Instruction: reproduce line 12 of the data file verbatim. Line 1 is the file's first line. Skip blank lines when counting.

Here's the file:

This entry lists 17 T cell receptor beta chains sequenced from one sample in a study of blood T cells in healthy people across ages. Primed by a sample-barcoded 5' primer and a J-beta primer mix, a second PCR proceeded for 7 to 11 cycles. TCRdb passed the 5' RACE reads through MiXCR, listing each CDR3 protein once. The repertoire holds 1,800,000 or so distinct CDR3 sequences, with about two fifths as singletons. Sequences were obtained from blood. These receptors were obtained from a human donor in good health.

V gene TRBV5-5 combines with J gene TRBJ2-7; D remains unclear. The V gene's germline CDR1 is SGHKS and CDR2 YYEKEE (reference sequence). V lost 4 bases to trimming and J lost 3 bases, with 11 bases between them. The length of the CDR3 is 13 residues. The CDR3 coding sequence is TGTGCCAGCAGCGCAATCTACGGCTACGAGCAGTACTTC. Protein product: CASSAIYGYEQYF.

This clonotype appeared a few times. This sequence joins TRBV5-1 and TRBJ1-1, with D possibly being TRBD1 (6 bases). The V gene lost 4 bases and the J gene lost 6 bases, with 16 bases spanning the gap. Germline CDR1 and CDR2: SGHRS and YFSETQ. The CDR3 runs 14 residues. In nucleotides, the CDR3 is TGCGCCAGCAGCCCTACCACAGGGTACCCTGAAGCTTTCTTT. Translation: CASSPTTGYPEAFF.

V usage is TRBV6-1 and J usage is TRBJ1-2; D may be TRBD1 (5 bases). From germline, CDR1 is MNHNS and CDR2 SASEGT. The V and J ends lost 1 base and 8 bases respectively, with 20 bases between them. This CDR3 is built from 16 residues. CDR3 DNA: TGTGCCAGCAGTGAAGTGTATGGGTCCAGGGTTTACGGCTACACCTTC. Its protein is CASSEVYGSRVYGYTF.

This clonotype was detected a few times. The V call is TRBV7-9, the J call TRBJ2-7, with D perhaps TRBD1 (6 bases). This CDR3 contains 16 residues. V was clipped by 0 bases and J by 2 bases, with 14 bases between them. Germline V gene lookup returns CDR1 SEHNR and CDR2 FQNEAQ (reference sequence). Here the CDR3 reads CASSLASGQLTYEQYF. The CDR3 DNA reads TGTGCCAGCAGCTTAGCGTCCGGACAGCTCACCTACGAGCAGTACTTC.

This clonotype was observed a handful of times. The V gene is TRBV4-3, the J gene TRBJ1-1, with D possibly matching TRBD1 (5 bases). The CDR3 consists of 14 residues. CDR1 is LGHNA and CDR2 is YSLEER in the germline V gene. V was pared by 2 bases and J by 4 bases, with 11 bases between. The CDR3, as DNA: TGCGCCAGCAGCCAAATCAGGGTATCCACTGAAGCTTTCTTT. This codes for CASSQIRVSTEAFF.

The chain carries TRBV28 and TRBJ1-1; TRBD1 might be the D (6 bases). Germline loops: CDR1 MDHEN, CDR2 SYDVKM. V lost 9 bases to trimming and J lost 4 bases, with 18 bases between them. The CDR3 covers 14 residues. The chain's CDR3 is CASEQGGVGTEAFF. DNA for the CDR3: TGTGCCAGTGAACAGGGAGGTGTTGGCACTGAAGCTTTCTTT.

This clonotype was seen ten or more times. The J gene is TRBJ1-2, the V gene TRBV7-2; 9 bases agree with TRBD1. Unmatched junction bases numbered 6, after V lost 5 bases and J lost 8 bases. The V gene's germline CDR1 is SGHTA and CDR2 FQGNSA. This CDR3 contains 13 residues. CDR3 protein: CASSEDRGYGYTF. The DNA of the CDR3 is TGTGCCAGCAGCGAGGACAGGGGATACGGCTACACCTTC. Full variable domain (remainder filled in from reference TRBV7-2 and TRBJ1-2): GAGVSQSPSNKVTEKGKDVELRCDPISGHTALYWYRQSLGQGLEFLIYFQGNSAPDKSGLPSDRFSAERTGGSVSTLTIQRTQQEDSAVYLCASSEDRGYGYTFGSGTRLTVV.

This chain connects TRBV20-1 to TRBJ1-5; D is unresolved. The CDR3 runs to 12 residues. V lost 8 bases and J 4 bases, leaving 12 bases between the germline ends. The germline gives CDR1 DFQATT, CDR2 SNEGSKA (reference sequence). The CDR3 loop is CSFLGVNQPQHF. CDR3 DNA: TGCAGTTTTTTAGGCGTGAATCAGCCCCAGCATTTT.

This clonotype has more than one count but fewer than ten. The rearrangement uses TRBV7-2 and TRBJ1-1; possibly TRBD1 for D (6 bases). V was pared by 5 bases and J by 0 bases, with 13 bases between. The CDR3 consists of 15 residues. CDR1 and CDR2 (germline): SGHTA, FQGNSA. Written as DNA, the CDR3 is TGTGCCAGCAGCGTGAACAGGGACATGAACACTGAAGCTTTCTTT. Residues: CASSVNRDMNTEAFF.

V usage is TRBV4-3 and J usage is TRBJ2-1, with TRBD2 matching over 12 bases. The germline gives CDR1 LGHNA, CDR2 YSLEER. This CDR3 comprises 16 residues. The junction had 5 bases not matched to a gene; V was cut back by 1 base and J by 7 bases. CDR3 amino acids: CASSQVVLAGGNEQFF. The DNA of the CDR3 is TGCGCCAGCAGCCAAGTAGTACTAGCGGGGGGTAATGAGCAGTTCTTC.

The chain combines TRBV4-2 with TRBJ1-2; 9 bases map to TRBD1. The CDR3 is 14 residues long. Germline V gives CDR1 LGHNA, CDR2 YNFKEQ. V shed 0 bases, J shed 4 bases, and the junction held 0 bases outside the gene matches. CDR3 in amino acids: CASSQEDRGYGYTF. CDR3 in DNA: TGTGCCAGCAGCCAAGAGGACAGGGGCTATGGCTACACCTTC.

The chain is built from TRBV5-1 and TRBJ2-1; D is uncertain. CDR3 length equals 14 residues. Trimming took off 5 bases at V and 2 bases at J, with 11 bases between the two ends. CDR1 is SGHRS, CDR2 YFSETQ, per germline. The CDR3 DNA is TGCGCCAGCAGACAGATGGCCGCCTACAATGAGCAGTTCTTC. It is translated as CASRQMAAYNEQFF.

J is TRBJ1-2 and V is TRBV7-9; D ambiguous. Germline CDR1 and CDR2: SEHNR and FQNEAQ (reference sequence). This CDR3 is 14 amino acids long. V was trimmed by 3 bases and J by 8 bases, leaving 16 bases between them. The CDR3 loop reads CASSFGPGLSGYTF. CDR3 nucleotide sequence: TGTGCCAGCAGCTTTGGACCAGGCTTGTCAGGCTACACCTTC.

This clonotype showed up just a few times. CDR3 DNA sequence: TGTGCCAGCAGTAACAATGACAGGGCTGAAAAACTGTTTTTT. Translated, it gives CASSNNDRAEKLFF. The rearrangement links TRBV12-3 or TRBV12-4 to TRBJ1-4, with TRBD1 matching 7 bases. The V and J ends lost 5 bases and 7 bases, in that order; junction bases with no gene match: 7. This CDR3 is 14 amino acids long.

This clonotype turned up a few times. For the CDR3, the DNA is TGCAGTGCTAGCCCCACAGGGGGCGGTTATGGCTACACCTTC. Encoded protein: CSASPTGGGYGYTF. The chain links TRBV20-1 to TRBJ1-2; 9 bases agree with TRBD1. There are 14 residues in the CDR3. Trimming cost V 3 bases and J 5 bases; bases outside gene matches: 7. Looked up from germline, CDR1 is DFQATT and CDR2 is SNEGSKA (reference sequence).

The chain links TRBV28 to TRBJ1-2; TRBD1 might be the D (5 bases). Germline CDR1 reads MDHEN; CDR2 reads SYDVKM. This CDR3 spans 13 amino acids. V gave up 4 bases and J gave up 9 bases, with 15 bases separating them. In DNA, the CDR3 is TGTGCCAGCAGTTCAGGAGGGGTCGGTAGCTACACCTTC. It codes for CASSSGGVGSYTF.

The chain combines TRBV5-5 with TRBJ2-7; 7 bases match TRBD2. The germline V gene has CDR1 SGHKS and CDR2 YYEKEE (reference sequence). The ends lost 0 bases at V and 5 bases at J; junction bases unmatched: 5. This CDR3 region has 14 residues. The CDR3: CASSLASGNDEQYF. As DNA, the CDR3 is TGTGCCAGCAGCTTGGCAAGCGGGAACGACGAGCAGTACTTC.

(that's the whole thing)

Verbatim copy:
The chain combines TRBV4-2 with TRBJ1-2; 9 bases map to TRBD1. The CDR3 is 14 residues long. Germline V gives CDR1 LGHNA, CDR2 YNFKEQ. V shed 0 bases, J shed 4 bases, and the junction held 0 bases outside the gene matches. CDR3 in amino acids: CASSQEDRGYGYTF. CDR3 in DNA: TGTGCCAGCAGCCAAGAGGACAGGGGCTATGGCTACACCTTC.